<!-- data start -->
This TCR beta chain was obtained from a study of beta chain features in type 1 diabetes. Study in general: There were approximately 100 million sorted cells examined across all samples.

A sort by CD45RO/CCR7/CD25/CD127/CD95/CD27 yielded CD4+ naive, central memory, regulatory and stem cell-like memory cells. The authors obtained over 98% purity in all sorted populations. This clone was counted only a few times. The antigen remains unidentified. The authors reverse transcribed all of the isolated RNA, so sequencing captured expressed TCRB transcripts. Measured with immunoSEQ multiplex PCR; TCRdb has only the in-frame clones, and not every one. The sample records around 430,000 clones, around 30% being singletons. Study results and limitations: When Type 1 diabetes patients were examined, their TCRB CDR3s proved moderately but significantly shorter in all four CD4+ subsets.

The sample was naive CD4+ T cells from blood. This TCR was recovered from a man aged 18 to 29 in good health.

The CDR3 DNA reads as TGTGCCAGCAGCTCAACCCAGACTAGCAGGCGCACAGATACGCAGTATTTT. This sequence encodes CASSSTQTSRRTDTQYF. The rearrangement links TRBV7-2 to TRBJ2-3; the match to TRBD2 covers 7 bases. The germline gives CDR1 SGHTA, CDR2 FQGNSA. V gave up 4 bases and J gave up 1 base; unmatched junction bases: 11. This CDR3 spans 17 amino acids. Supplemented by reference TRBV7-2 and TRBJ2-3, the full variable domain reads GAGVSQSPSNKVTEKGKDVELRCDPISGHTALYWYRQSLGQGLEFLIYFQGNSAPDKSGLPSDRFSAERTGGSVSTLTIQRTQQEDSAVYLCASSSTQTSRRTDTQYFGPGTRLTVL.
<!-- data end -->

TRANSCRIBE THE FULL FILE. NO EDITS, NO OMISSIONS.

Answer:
This TCR beta chain was obtained from a study of beta chain features in type 1 diabetes. Study in general: There were approximately 100 million sorted cells examined across all samples.

A sort by CD45RO/CCR7/CD25/CD127/CD95/CD27 yielded CD4+ naive, central memory, regulatory and stem cell-like memory cells. The authors obtained over 98% purity in all sorted populations. This clone was counted only a few times. The antigen remains unidentified. The authors reverse transcribed all of the isolated RNA, so sequencing captured expressed TCRB transcripts. Measured with immunoSEQ multiplex PCR; TCRdb has only the in-frame clones, and not every one. The sample records around 430,000 clones, around 30% being singletons. Study results and limitations: When Type 1 diabetes patients were examined, their TCRB CDR3s proved moderately but significantly shorter in all four CD4+ subsets.

The sample was naive CD4+ T cells from blood. This TCR was recovered from a man aged 18 to 29 in good health.

The CDR3 DNA reads as TGTGCCAGCAGCTCAACCCAGACTAGCAGGCGCACAGATACGCAGTATTTT. This sequence encodes CASSSTQTSRRTDTQYF. The rearrangement links TRBV7-2 to TRBJ2-3; the match to TRBD2 covers 7 bases. The germline gives CDR1 SGHTA, CDR2 FQGNSA. V gave up 4 bases and J gave up 1 base; unmatched junction bases: 11. This CDR3 spans 17 amino acids. Supplemented by reference TRBV7-2 and TRBJ2-3, the full variable domain reads GAGVSQSPSNKVTEKGKDVELRCDPISGHTALYWYRQSLGQGLEFLIYFQGNSAPDKSGLPSDRFSAERTGGSVSTLTIQRTQQEDSAVYLCASSSTQTSRRTDTQYFGPGTRLTVL.